Which baby monitor performed better than all of the other video baby monitors that we have tested? Why, the Infant Optics DXR-8 of course! It features excellent audio and video quality. It is easy and quick to get the monitoring unit set up, which is very important when you are busy and have many other things you need to do to prepare for your little one’s arrival. For these reasons and much more, we highly recommend the Infant Optics DXR-8 baby monitor unit above any other device.
|Pros||Cons||Max Range||Max Cameras|
|Extremely simple to use.||Indoor range is low.|
|Battery life is long.||Less features than some.|
A Brief History of the Infant Optics DXR-8 Baby Monitor
In 2011 Infant Optics started to develop and manufacture various kinds of baby monitors (like the DXR-5). These days, the company is continuing to advance its manufacturing techniques and designs, and incorporates feedback from its customers as part of these efforts. After a product is launched, the company continues to improve its reliability and functionality.
The goal of this company is to become the USA’s most trusted brand of monitoring devices for babies. The company has plans to introduce new monitoring units so that every gap in the market is filled. They continue focusing on their after sales customer support by having live customer service staff available 7 days per week.
The Audio and Video
In our comparisons, the video quality on the camera for the Infant Optics DXR-8 is far superior to all of the other monitoring units out there. It projects a very smooth and clear image onto the handheld parent unit. We conducted a test where the camera was set up in one room and the monitor was moved 30 feet away (not really a long range, but a decent range for testing). The images were still clear and smooth with each movement, with no lag or trails. At 3.5 inches, the screen itself is relatively small, with fairly low resolution. However, it doesn’t affect the video quality all that much.
As the lens that it comes with is completely interchangeable, you can swap out the lense that it comes with to a wider angled lense or a zoom based lens, which gives a lot of flexibility with your baby monitor. It’s a great little extra thing you can use to customize that video you’re getting based on the setup of your little one’s bedroom. The baby monitor itself comes with the extra zoom lens in the box when you order it, but if you want the wide angled lens you need to pick it up apart from this device (grab it here on Amazon.com). Swapping out the lens is as simple as unscrewing the current one and screwing the replacement on.
Now, the lens that it comes with has a great angle to it already, and is comparable to what comes with other baby monitors. This is totally fine if you need to cover an average sized space and see what’s around the crib.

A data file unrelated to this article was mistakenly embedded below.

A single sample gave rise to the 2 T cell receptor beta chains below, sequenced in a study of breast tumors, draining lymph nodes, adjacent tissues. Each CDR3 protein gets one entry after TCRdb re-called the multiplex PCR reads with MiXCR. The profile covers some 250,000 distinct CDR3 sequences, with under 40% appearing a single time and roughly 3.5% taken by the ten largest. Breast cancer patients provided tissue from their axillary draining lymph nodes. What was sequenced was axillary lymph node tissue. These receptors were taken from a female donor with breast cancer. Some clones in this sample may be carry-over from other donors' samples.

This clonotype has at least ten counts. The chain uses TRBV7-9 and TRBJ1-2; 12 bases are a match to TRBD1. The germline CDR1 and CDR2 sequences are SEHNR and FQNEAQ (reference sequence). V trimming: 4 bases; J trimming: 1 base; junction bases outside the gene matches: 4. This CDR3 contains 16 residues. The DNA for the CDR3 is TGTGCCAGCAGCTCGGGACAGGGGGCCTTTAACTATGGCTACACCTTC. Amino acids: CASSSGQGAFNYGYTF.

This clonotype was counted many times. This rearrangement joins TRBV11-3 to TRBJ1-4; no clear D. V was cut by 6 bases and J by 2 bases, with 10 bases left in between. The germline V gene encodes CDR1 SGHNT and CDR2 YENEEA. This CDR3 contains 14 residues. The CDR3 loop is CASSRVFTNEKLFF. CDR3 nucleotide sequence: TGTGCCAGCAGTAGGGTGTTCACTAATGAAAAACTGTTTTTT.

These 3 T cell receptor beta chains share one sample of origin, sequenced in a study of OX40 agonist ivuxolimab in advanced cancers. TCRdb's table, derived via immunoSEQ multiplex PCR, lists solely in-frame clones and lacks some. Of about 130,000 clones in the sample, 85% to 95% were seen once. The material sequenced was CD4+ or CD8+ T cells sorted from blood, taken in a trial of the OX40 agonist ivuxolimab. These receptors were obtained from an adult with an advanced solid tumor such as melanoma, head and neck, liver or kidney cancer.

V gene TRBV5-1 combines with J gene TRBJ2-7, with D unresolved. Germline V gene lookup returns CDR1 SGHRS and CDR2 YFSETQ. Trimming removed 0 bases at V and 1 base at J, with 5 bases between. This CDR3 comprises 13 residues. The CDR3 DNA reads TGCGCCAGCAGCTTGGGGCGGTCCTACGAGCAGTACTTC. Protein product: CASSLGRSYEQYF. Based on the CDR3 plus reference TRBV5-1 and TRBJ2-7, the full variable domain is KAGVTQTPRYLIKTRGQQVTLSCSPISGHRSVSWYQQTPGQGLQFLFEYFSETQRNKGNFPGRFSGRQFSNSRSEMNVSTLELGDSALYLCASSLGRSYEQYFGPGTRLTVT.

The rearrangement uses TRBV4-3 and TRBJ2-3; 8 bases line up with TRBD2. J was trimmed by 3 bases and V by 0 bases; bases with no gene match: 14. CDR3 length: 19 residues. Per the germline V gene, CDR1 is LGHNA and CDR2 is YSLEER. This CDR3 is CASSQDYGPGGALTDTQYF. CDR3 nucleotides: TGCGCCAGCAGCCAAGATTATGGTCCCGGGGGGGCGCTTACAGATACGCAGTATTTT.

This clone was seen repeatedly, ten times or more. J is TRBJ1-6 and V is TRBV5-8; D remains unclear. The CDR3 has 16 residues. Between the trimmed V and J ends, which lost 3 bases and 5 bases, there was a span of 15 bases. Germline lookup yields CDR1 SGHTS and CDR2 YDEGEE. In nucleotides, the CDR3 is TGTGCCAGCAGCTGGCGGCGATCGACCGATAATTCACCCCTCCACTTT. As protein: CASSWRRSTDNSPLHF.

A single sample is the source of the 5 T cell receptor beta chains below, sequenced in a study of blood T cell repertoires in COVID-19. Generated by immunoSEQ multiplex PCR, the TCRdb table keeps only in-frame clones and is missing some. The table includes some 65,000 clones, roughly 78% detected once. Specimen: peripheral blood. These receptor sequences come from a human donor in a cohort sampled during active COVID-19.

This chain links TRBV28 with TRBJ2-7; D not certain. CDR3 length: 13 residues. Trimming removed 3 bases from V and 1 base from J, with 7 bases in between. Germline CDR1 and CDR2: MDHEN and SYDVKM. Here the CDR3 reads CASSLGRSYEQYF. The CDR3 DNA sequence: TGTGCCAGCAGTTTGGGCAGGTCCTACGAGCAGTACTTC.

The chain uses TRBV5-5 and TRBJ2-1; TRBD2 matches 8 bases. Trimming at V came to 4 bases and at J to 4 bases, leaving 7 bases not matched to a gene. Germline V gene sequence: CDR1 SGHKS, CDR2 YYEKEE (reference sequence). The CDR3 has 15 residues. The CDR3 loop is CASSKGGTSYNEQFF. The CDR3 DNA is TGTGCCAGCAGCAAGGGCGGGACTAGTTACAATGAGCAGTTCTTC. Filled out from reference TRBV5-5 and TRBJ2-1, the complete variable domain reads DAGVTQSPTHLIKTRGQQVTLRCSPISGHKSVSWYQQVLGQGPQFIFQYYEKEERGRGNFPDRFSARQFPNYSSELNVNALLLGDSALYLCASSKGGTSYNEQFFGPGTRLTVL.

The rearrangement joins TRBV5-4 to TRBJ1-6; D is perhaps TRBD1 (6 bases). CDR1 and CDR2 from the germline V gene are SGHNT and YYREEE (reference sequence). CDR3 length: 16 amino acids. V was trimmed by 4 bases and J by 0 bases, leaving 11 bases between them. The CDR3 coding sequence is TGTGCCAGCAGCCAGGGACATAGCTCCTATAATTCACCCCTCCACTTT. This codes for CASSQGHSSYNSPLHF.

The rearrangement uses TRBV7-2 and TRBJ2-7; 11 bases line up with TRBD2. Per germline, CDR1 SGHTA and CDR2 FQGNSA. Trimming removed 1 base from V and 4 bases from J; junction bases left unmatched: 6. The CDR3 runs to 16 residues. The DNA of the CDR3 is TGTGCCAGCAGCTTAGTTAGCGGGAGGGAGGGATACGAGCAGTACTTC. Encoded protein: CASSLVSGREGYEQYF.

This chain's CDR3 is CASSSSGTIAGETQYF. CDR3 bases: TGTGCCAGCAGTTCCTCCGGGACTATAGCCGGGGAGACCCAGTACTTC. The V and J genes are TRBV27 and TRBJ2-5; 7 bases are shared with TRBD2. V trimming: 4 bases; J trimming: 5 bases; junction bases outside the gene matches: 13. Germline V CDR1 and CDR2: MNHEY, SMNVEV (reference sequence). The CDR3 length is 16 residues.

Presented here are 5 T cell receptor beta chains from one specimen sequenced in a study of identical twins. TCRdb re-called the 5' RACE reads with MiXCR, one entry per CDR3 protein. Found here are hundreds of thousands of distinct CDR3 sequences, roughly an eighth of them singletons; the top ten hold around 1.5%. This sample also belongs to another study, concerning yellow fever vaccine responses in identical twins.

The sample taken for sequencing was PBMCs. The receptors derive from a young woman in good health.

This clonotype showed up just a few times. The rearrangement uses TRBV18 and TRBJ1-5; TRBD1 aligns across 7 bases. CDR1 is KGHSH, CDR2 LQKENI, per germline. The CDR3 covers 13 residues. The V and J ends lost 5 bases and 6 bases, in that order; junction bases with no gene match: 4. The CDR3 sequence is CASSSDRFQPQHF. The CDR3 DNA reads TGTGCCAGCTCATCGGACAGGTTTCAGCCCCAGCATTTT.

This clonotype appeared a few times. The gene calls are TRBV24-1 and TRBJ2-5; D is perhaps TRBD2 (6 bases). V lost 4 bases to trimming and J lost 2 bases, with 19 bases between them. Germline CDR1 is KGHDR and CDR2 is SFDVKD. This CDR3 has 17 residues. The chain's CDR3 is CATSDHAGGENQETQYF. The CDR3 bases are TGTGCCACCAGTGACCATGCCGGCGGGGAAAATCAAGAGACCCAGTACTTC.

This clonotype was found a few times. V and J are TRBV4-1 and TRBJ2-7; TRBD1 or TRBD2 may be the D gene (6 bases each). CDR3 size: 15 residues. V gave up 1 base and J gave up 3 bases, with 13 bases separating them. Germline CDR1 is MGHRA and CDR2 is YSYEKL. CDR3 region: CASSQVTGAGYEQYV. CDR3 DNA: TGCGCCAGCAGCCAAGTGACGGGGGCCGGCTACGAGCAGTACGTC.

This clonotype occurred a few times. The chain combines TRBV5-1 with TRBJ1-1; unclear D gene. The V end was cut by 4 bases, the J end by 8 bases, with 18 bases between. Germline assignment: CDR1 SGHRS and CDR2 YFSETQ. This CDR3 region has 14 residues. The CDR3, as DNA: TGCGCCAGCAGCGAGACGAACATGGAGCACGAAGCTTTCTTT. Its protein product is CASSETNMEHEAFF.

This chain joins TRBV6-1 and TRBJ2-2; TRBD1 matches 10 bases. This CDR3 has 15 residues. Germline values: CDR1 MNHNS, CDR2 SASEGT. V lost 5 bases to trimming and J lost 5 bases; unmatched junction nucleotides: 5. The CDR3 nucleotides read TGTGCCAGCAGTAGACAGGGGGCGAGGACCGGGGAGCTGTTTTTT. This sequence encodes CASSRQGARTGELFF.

With the zoom based lens you can change the placement of the camera to be much farther away from the crib and still see them clearly. Based on how big the room is, and how concerned you are about the potential health issues of a baby monitor when the unit is too close, this is a great option.
The wide angle lens that you can purchase in addition to the base Infant Optics DXR-8 unit allows you to have a complete panoramic viewing area of the room that it is placed in.
This is a huge viewing area, which means you won’t have any good views of your little one when they happen to be asleep. Because of this I’d recommend using this lens with a secondary camera unit. It’s also great if your kid is a bit older and you just want to watch them while they’re playing somewhere other than their bedroom.
For most the default lens will be plenty. There is also always a digital zoom on the parental unit for the monitor. However, it is nice to be able to move the camera as far away as you’d like with the zoom camera lense, assuming you are using a room that this would work in. Now, the wide angled lens is likely far too much for someone watching a newborn in their crib while they are sleeping, but it is a great option once your dear little one is running around playing all throughout the house (especially if you end up buying a 2nd camera).
Yup, You Can Use 4 Total Cameras
That’s right, with the Infant Optics DXR-8 there is also the option to hook up four cameras in total that can be monitored from the parental unit. However, the other cameras do have to be purchased separately (you can get them on Amazon.com here). You can control the camera itself from the monitor, to allow you to tilt the camera up and down, pan it from side to side, or zoom in so that you can see more detail – and do all of this without having to go into the nursery and disturb your baby.